Arnold Schwarzenegger Delivers Impassioned Speech Against Anti-Semitism After Auschwitz Visit

Arnold Schwarzenegger
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Schwarzenegger referenced his father, a member of the Nazi party, who he called "a broken man."

Arnold Schwarzenegger is addressing the recent rise of anti-Semitism.

The Austrian-born actor took to his YouTube channel Monday to deliver a passionate speech against hate and anti-Semitism following a recent visit to the Auschwitz concentration camp, where approximately 1.1 million Jews were killed by the German SS during World War II.

"When you walk through a place like Auschwitz, you feel a tremendous weight," Schwarzenegger said. "There are reminders everywhere of the horrors that happened there."

"Let me tell you something," he continued, after listing the visual remains of the atrocities that took place there. "The weight on your back hits ya heavier than a squat I've ever done, and it never goes away."

The 75-year-old actor and former governor of California then directed his message at those who have "stumbled into the wrong direction."

"If you've heard some conspiracies about Jewish people, or people of any race, or gender, or orientation, and thought, 'That makes sense to me.' I want to talk to you if you found yourself thinking about anyone is inferior and out to get you because of their religion or the color of their skin or their gender,'" Schwarzenegger said.

He continued, "I don't know the road that has brought you here, but I've seen enough people throw away their futures for hateful beliefs. So, I want to speak to you before you find your regrets on the end of the path."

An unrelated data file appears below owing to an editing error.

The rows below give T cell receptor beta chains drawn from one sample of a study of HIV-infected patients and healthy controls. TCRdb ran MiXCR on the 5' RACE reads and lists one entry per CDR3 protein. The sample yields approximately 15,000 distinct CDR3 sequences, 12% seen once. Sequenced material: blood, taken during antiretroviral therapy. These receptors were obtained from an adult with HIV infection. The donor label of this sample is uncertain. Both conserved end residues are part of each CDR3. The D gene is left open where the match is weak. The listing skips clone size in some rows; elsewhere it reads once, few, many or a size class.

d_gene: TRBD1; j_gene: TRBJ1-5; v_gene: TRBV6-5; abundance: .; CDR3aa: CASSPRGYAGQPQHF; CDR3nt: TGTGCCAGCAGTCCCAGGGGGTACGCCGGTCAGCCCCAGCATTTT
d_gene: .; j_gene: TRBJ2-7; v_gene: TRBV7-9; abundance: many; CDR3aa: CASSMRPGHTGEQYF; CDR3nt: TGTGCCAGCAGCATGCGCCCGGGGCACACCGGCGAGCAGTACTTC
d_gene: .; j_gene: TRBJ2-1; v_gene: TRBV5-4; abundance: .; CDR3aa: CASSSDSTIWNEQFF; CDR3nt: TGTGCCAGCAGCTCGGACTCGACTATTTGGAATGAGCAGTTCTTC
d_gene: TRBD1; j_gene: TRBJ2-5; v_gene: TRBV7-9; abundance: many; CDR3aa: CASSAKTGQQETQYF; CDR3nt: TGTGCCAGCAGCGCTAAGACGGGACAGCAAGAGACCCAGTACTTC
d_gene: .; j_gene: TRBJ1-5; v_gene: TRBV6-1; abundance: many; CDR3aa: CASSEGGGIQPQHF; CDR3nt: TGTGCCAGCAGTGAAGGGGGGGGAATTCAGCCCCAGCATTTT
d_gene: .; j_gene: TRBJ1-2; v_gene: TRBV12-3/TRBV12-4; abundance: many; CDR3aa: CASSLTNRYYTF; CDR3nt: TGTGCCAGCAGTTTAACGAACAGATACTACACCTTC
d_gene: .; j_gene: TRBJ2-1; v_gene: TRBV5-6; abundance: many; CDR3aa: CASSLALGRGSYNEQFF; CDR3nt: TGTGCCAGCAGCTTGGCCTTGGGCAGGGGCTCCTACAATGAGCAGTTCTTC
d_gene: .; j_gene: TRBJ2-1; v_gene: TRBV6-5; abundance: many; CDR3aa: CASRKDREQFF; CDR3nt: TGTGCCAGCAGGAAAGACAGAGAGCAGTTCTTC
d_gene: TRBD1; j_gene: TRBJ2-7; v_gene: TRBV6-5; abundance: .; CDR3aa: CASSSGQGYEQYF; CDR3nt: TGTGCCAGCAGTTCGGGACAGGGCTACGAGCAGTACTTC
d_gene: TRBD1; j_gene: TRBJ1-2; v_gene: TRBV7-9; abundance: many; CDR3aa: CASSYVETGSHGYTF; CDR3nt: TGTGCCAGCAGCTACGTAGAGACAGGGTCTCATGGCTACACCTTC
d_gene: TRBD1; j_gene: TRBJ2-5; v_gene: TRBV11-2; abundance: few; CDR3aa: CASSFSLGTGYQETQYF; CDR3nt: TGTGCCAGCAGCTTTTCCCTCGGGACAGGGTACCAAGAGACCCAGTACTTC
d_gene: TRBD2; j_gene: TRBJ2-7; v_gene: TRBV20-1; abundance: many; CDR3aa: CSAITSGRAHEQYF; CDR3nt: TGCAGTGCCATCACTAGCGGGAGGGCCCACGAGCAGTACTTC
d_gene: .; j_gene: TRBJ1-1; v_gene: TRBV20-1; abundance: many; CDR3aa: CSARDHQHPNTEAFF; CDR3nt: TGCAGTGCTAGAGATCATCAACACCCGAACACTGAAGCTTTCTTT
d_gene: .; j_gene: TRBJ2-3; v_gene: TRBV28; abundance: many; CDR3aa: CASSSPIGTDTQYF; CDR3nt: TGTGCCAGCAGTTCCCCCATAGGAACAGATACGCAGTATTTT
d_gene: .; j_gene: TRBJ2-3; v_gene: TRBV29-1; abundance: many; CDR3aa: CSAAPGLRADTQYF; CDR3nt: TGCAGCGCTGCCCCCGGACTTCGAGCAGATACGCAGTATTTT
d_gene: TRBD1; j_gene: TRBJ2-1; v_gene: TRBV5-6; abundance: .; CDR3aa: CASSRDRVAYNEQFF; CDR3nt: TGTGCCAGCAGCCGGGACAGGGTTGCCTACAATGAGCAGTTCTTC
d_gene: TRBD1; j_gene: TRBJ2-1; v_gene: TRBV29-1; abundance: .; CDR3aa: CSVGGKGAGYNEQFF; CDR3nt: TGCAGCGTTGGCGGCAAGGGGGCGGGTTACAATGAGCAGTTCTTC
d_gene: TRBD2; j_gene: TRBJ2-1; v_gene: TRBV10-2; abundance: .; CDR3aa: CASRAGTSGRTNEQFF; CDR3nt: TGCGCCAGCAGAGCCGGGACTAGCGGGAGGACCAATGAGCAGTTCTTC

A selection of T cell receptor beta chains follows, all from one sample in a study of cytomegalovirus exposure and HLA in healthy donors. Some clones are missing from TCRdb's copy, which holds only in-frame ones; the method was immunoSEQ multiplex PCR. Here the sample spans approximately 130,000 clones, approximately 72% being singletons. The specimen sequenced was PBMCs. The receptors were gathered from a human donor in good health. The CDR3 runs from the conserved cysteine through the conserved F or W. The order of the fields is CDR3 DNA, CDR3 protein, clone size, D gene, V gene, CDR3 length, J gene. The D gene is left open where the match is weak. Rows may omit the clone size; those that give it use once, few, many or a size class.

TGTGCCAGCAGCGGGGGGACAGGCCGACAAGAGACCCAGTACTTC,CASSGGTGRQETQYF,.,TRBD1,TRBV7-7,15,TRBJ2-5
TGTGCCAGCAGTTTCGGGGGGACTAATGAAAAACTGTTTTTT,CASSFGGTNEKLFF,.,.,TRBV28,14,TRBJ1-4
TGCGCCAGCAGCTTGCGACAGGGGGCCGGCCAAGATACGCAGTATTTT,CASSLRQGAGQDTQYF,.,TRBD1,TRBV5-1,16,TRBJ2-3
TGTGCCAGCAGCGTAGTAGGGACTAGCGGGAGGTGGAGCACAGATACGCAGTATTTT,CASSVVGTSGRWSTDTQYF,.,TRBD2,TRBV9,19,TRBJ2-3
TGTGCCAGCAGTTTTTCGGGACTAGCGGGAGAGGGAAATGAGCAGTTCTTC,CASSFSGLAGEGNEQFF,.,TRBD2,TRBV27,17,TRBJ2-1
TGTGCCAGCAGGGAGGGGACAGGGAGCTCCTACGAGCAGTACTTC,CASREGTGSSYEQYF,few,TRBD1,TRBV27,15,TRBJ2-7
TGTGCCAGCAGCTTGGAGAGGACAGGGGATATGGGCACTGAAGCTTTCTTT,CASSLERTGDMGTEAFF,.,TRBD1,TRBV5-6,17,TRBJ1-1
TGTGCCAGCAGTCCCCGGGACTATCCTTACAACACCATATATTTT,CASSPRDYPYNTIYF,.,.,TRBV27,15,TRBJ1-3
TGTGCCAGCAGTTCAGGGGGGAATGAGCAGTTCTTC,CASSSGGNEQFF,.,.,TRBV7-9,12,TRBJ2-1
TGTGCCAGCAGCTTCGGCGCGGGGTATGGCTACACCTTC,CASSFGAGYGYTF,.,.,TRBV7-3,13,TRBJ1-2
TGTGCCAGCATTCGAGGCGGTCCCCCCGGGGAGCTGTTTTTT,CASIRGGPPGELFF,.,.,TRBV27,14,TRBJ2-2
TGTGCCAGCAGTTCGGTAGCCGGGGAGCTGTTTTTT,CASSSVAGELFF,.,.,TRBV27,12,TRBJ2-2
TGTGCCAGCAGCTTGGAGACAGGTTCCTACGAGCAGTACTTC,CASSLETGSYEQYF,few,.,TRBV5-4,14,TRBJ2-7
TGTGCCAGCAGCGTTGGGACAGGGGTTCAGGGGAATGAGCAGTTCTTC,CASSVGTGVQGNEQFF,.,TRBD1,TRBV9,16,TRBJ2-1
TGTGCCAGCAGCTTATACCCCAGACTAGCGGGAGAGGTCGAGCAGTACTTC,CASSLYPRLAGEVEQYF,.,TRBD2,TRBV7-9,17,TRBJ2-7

Schwarzenegger referenced his father amongst his group -- a member of the Nazi party, who he called "a broken man."

"Besides the guilt and the injuries, they felt like losers. Not only because they lost the war, but also because fell for a horrible, loser ideology," he said. "They were lied to and misled into a path that ended in misery...they bought into the idea that the only way to make their lives better was to make other lives worse …. It breaks you … it is the path of the weak … there has never been a successful movement based on hate."

Returning his focus to those who have embraced a hateful worldview -- either due to their upbringing or due to being drawn into extremist online rabbit holes -- Schwarzenegger encouraged them to improve themselves and their own lives rather than blame others, with the former bodybuilder using gym metaphors to do so.

"Your mind and your character are no different than your body and your muscles," Schwarzenegger insisted. "If you want to grow as a person, you really have to make friends with pain. Embrace the discomfort, enjoy the struggle. You have two paths in front of you right now. One of them is going to be the harder one today. It's going to be downright painful. You will have to force your brain to think in new ways. You may lose some friends who want to hold onto their weak beliefs, but as you pull yourself away from that anger and that hate, eventually, you will start to feel empowered. You will realize you have the greatest power of all -- the power to change your own life. You will be stronger than you've ever known."

"The other path is easy, much easier," he continued. "You don’t have to change anything, everything in your life that you aren’t happy about can be somebody else’s fault...You will end up broken. Searching for ways to numb your pain and misery. I don’t want you to go through all that... Choose strength. Choose life. Conquer your mind. You can do it."

Schwarzenegger's speech and September visit to Auschwitz come after the Anti-Defamation League reported in 2021, the number of documented reports of harassment, vandalism and violence directed against Jews hit a modern record high (since at least 1979) in 2021, with 2022 trending the same way. 

For other celebs who have addressed anti-Semitism, check out the links below.